Home, for my Dad and I, has always been an interesting point of discussion. Not only have we lived in an abandoned Christian boy’s private school (urinals and all), a historic, yet deeply haunted 1834 stone home that was frequently ‘visited’ by a piano composer, but also a farmhouse that, although charming, lacked proper heating and led my Dad and I to eat our spaghetti dinners in our snowsuits. Although to an outside observer, our home circumstances may have seemed precarious, they could not have been farther from that. We were always comfortable. My Dad instilled in me from day one that I would always be safe. No matter where we lived, I always had my own room that was fully stocked with Hudson Bay blankets, vinyl records, vintage licence plates hanging on the wall, and one of my Dad’s many Persian rugs that he always said ‘tied a room together’ (it was not until I watched The Big Lebowski while in university that I understood the reference my Dad was making). For us, home did not really matter where we lived, though my Dad had quite a creative mind and was always in the mood for a new project. Above all, what mattered to us was that we were always together. As Stewart states, precarity can also be a ‘hanging together’ (Stewart; 2012: 542).  The precarious nature of our life hung together beautifully like the Simon and Garfunkel ‘Wednesday Morning, 3AM’ and Led Zeppelin II albums hanging on the wall of my teenage bedroom.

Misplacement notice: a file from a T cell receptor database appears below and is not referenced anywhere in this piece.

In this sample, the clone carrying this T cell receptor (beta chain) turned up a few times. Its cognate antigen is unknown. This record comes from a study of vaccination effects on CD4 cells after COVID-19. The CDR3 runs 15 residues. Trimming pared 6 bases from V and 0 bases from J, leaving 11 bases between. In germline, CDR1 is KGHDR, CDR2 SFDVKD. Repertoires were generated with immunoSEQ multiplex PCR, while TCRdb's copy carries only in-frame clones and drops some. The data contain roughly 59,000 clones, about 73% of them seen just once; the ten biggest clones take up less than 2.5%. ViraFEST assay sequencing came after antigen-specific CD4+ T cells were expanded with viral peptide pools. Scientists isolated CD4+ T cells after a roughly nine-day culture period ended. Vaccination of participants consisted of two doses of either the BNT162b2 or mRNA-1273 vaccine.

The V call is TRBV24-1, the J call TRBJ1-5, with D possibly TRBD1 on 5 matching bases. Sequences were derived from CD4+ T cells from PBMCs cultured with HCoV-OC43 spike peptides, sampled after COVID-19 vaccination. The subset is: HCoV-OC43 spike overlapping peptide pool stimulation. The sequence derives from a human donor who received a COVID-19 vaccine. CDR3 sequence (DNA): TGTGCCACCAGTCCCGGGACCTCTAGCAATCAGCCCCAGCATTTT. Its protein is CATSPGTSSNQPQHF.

Edward Casey (2001) explores the making of a place and the impact that process has on human consciousness, as he states, “[P]laces require human agents to become primary places” (Casey; 2001: 405). A home is more than a structure made up of four walls and a roof. It is, as Casey posits, a marker of one’s personal identity. Home and one’s identity go hand in hand, as “there is no place without self; and no self without place” (Casey; 2001: 406). Casey gets at a very important point here, and something that I have been struggling to come to terms with. For most of my life, my identity was tied not only to my Dad, but to our home. The environment that my Dad shaped for me has made me who I am today. It explains why I feel a sense of ‘at home’ in chaos and could never, under any circumstances, live in a ‘magazine-esque’ home. It explains my desire to pursue a more creative career path, as well as prioritize experience over financial comfort. It explains my love for adventure. Above all, it explains my ability, akin to my Dad, to see beauty in things people would normally look past without a second thought.